Governors in California, New York, New Jersey, Ohio and at least a dozen other states were ordering residents to stay home except for essential purposes such as seeking food or medical help. Louisiana put tough restrictions on movement into place at 5 p.m. Monday.

But before Maine takes that step, Shah said other measures needed to be evaluated. Although health officials expect that community transmission of COVID-19, the disease caused by coronavirus, would expand to other counties in Maine, so far it has been limited to Maine’s most populous county, Cumberland.

Shah said Mills moved early to encourage social distancing, closed restaurants to dining in on Wednesday and encouraged only essential travel. Mills also declared a civil state of emergency on March 15 as it became apparent the state was going to be hit hard by the virus. She also quickly reduced limits on nonessential social gatherings to less than 10 people.

“(A shelter-in-place order) is something we have discussed, we continue to discuss it, we discuss every potential option on the table,” Shah said, after reporting that the number of confirmed coronavirus cases in Maine had risen to 107.

He said a shelter-in-place order had to be judged against the backdrop of the orders Mills had already put in place.

“We don’t come to this discussion having done nothing,” Shah said. “We come to this discussion having done a substantial amount, in many cases more than other states have done.”

He noted that the state’s health care system is dealing with a shortage of blood, and that severe restrictions on movement could worsen that situation by stifling donations, potentially putting the lives of people who need medical treatment at risk.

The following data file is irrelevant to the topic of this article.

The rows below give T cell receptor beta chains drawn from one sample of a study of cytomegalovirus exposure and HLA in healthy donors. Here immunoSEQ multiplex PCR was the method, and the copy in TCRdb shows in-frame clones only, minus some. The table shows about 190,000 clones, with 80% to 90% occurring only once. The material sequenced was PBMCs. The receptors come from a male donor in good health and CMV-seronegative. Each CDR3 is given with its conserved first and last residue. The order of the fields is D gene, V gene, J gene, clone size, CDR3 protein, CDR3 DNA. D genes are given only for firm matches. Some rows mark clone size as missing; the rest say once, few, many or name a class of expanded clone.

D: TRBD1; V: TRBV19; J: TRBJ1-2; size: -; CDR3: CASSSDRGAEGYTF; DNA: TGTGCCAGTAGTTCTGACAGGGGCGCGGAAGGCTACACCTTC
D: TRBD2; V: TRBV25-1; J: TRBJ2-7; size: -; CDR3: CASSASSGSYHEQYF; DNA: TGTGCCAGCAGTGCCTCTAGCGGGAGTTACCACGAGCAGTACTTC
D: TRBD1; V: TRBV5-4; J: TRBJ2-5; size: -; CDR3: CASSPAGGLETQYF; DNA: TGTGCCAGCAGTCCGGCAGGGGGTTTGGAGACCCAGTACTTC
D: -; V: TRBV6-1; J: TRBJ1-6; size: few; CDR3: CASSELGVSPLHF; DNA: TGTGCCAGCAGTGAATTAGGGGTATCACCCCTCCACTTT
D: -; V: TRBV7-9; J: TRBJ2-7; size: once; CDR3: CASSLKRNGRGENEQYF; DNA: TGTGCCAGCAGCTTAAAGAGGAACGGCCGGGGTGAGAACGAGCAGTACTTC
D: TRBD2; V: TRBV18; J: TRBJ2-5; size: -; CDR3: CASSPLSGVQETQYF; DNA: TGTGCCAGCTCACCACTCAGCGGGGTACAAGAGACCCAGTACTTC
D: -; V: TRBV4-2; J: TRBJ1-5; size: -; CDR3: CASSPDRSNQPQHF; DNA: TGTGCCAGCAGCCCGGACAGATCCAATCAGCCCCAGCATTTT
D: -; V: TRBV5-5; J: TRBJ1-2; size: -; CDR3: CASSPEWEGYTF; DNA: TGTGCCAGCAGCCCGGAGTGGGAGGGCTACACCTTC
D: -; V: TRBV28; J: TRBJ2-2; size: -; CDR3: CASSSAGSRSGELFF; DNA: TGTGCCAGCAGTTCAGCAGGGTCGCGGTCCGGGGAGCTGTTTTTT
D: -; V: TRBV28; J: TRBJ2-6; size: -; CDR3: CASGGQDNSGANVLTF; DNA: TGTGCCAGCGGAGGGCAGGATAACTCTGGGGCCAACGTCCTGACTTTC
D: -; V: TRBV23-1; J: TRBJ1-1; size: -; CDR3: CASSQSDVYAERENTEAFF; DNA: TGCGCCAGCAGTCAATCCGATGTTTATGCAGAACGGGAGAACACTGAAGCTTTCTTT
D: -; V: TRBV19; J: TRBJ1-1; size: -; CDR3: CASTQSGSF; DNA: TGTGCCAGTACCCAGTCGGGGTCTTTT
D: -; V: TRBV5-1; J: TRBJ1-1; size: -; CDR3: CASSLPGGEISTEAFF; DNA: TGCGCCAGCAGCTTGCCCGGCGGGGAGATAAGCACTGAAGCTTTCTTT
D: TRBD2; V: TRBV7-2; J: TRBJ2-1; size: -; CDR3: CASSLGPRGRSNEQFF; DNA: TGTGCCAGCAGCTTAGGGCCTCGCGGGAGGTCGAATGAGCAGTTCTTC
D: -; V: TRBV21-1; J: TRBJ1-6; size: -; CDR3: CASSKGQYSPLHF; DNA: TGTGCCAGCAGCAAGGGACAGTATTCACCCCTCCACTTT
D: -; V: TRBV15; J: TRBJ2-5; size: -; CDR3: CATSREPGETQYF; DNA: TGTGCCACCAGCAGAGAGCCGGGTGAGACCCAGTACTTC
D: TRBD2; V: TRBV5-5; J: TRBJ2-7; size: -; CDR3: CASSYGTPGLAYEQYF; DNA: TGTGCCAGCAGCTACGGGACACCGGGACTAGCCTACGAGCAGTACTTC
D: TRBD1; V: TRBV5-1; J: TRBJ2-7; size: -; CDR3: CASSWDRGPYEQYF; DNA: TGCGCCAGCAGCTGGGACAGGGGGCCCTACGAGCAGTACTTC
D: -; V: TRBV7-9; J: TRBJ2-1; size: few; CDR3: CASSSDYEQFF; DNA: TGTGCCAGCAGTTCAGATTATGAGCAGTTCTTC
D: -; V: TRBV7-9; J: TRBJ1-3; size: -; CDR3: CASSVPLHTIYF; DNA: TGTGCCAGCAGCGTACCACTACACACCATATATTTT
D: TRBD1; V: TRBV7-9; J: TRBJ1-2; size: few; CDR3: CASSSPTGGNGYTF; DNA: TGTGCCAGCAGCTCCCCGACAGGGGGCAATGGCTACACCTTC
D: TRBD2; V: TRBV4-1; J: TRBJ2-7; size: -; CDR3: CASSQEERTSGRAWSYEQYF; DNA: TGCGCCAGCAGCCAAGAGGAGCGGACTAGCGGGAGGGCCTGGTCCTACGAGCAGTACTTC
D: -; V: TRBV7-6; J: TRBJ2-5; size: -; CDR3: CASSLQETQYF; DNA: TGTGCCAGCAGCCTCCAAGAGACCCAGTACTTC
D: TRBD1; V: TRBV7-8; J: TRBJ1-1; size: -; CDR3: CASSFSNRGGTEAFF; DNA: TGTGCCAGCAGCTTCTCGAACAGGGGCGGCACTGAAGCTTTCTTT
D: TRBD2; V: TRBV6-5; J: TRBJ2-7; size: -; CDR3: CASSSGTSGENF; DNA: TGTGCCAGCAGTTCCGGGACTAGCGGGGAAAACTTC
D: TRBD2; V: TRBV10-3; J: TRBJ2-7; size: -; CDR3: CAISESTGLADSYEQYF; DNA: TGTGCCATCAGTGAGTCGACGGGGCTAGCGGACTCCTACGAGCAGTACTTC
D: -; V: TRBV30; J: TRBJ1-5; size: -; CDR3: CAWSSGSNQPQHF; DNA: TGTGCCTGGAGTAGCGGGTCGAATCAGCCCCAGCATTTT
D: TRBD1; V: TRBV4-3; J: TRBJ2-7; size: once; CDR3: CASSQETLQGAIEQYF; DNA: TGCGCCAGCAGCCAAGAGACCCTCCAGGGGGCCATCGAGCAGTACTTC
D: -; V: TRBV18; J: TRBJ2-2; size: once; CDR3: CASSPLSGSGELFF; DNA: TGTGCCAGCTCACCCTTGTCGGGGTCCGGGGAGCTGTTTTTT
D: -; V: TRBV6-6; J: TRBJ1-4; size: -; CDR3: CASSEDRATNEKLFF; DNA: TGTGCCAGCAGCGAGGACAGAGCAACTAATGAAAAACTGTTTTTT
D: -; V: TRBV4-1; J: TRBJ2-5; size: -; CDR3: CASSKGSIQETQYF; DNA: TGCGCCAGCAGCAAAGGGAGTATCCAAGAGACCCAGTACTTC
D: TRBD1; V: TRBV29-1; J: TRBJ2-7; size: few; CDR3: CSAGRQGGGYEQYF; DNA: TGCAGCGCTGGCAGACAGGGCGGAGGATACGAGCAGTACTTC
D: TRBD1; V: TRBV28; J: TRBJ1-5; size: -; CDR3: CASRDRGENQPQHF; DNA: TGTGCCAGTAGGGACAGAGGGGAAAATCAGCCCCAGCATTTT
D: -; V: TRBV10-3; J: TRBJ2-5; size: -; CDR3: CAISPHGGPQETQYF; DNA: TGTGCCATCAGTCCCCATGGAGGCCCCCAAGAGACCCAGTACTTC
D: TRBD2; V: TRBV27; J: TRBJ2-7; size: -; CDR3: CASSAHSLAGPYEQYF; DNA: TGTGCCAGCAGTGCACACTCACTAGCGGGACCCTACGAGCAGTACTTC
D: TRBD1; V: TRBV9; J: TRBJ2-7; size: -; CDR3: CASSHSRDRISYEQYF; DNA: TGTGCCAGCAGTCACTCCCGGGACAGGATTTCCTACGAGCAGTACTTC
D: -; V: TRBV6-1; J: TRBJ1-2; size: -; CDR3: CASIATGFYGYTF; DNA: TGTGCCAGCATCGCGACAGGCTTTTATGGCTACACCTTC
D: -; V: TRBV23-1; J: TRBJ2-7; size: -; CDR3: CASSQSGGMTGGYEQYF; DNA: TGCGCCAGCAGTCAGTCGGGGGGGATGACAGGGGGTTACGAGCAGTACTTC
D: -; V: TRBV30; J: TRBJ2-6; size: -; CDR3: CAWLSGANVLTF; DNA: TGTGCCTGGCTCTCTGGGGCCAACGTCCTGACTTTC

Shah also said health officials had to consider Maine’s epidemiological profile, which includes a relative small number of people in a fairly large geographical area, for most parts of the state.

“Maine is not Manhattan,” Shah said, noting that the most densely populated of the five boroughs that make up New York City has 1.6 million people on an island of just 23 square miles. That compares to Maine’s population of 1.3 million people in a land area of more than 35,000 square miles. Manhattan has a population density of 70,000 people per square mile while Maine’s is just over 43 people per square mile, Shah said.

“We are thinking about these things, we are thinking about them very intensely,” Shah said.

York’s town manager, Steve Burns, said the number of people coming to the town’s beaches over the weekend was concerning enough for town officials that they made the difficult decision to shut down the town’s beaches.

Wells Town Manager Jonathan Carter voiced similar concerns and noted the neighboring town of Ogunquit’s downtown looked like a normal busy summer weekend. Carter said the additional visitors, many of them from other states, could put an increased strain on local governments that are working to contain or slow the spread of the virus.

Crete said Maine’s laws and official declarations – including the governor’s to not congregate in groups larger than 10 people – apply to visitors to the state and residents alike.

Crete said Mills was urging “in the strongest possible terms that all people – regardless of where they are from – engage in physical distancing in order to protect their health and that of their families, loved ones and fellow citizens.”